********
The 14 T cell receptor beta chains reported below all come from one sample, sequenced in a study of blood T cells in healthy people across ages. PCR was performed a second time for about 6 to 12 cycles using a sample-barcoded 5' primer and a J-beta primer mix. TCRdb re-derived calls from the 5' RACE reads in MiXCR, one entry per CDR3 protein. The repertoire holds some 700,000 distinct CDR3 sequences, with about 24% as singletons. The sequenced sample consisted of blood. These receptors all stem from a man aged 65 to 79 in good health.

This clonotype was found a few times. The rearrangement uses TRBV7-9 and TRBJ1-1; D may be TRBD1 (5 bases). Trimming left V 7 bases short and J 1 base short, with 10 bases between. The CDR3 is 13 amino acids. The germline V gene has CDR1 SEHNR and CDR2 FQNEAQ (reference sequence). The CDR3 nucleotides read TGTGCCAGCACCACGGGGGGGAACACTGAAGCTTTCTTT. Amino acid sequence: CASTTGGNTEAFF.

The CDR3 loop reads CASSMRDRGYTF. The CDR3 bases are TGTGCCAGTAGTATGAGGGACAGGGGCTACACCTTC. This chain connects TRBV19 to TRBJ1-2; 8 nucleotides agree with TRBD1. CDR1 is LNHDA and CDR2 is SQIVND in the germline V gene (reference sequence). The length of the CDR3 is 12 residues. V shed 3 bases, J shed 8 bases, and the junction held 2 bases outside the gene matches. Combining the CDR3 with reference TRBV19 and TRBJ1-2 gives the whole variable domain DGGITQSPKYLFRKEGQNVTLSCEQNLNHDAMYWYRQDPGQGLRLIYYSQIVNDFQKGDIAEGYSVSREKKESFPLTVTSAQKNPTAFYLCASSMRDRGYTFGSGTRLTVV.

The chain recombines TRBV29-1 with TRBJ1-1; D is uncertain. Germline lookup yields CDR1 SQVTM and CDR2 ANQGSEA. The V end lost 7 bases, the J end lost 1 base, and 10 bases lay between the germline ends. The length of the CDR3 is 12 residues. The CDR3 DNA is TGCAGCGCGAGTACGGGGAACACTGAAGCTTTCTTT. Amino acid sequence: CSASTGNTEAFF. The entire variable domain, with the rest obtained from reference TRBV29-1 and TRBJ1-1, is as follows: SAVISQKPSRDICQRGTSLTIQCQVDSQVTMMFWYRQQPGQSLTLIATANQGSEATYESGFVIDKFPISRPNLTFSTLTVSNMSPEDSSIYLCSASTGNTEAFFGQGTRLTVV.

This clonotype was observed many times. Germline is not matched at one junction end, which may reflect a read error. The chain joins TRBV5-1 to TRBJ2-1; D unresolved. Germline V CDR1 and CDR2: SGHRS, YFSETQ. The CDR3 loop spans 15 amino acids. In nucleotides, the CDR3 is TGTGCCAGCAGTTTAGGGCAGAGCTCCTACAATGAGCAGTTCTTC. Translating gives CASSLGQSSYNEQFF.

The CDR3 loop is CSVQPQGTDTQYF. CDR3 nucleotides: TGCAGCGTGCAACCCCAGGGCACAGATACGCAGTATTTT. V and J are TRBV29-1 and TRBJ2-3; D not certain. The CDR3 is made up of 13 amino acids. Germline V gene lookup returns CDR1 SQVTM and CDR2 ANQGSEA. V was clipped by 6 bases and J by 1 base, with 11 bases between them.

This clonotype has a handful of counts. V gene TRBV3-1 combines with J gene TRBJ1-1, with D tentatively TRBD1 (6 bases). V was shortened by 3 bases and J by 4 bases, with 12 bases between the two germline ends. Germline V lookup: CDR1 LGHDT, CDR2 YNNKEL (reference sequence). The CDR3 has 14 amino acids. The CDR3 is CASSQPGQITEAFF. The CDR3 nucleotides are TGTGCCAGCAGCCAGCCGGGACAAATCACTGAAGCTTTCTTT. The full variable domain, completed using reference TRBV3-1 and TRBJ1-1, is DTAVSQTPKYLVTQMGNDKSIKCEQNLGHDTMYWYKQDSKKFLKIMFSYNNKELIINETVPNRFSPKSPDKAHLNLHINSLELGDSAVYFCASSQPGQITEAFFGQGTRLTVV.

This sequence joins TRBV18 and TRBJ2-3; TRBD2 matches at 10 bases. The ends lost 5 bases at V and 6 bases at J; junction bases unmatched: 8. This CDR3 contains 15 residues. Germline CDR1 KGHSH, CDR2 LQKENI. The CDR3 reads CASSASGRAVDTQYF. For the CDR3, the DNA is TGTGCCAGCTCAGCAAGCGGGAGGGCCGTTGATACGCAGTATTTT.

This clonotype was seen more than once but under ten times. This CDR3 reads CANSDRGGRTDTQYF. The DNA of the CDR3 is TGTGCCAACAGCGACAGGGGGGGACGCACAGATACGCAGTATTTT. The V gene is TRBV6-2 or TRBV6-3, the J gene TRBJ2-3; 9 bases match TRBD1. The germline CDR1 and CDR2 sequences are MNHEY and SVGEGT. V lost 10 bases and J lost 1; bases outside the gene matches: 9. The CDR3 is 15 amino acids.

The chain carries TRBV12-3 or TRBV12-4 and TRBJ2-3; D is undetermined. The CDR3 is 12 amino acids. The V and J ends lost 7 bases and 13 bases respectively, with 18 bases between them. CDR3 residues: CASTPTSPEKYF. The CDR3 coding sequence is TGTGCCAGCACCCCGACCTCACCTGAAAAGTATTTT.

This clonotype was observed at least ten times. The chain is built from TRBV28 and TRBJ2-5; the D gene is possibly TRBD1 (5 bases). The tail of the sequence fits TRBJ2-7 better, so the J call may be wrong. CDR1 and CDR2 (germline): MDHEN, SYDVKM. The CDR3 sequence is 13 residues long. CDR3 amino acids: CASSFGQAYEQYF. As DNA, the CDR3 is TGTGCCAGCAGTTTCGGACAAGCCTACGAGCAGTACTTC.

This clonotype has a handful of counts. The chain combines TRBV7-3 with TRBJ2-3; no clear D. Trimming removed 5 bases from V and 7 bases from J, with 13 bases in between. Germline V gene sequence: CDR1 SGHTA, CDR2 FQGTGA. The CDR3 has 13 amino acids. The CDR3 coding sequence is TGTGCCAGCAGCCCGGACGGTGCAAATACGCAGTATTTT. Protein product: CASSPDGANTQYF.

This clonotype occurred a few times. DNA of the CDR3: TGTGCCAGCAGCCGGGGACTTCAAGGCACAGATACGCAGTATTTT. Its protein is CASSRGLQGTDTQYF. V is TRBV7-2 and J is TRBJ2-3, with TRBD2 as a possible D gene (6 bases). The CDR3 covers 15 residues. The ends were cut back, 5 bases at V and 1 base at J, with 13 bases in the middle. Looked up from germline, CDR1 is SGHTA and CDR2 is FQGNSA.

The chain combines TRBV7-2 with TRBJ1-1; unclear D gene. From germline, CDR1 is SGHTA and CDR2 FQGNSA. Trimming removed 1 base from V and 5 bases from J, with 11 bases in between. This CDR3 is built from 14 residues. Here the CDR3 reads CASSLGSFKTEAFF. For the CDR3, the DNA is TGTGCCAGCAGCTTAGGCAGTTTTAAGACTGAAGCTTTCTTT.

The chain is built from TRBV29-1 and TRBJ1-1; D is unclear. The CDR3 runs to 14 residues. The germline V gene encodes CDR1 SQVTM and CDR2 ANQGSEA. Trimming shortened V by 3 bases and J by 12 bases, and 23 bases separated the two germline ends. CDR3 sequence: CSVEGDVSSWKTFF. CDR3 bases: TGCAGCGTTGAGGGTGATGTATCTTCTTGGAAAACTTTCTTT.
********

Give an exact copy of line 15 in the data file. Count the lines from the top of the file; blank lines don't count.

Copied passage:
The chain is built from TRBV29-1 and TRBJ1-1; D is unclear. The CDR3 runs to 14 residues. The germline V gene encodes CDR1 SQVTM and CDR2 ANQGSEA. Trimming shortened V by 3 bases and J by 12 bases, and 23 bases separated the two germline ends. CDR3 sequence: CSVEGDVSSWKTFF. CDR3 bases: TGCAGCGTTGAGGGTGATGTATCTTCTTGGAAAACTTTCTTT.